De Kruif, himself a bacteriologist who had worked at the University of Michigan and the renowned Rockefeller Institute, intended Microbe Hunters to be a popular account for adults of what he viewed as the critical scientific discoveries of the age. The success of Microbe Hunters, which was a best-seller, inspired de Kruif to go on to write more than a dozen other works on the subject of popular science.
In Microbe Hunters, de Kruif manages to convey complex scientific ideas in simple language. His headlong, highly opinionated style makes bacteriology as exciting as a suspense novel. While he appears to keep fairly close to his source material—presumably the original writings of his subjects, although he does not cite any sources—de Kruif interjects his own imagined musings, conversations, and scenes. “Rot!” Spallanzani responds to an antagonist, and in the midst of Koch’s research on anthrax, Frau Koch complains to her husband, “But Robert, you smell so!” At least she does so according to de Kruif.
This use of fictional techniques gives de Kruif’s tale a compelling narrative drive, but some may argue that it distorts the historical evidence. In fact, de Kruif does play loosely with the facts at times. For example, Leeuwenhoek was not a janitor, as he claims, but rather held an honorary post as custodian of the Delft Town Hall; he did not actually clean its corridors. De Kruif chose his subjects with an eye for the dramatic, but he does not fail to detail the day-to-day drudgery of testing hypothesis after...
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When de Kruif published Microbe Hunters in 1926, modern laboratory science was seen as a miracle worker. From Pasteur onward, science had stridden from success to success in the conquest of disease. Ehrlich’s “magic bullet” soon would be immortalized by Hollywood, and new revolutions, first of sulfa drugs and then of antibiotics, were just around the corner. In this context, de Kruif’s enthusiasm is understandable. Sinclair Lewis’ Pulitzer Prize-winning novel Arrowsmith had appeared only a year earlier. Its protagonist, the physician Martin Arrowsmith, rang all the possible changes in the career of the microbe hunter, from country doctor to researcher at a giant foundation closely resembling the Rockefeller Institute. Lewis’ portrait of the young scientist as hero is as sympathetic, if marginally more subdued, as de Kruif’s depiction of heroic scientists. It is no coincidence that de Kruif served as Lewis’ scientific adviser in the writing of Arrowsmith, and Arrowsmith finds his career niche in the novel with de Kruif’s ideal setting—as a lonely researcher on a tropic island.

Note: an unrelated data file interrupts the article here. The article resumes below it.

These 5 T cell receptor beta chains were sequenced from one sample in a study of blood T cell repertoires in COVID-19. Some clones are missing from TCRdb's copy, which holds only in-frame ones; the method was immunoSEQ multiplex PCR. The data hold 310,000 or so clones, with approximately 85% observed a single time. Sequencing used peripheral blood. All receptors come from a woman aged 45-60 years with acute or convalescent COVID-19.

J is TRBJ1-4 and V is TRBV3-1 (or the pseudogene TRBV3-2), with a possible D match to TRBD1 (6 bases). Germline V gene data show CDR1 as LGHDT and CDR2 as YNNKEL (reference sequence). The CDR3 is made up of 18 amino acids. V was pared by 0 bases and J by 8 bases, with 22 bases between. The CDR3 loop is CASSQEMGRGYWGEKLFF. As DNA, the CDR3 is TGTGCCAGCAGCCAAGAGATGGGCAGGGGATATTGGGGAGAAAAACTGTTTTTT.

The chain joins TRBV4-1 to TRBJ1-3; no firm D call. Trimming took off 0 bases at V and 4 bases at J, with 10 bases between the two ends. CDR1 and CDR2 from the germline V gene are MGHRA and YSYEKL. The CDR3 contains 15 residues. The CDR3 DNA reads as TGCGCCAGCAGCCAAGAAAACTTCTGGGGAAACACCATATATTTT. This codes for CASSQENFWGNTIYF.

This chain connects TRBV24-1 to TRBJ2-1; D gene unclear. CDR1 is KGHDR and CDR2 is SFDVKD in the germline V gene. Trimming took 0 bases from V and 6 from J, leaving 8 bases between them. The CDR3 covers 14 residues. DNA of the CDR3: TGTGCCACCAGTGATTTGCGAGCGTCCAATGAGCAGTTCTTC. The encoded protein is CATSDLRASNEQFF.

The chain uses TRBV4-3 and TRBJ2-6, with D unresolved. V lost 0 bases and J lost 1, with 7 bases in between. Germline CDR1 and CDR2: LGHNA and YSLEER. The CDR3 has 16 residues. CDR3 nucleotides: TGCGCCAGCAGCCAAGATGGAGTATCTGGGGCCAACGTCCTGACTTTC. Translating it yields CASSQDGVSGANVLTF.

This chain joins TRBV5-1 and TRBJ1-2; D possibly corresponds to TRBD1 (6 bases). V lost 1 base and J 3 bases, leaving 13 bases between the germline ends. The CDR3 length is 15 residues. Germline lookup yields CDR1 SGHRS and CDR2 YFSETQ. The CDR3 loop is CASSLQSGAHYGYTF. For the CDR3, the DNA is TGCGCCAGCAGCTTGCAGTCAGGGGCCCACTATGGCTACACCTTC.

Microbe Hunters is still a remarkably good read. Although originally written for adults, its nontechnical language is quite accessible to younger readers and its cheer-leading approach is still inspiring. Nevertheless, de Kruif’s entirely uncritical attitude toward scientific practice should give the modern reader pause. His failure to see scientists and science as anything but heroic and progressive may not be the best message to convey to younger readers.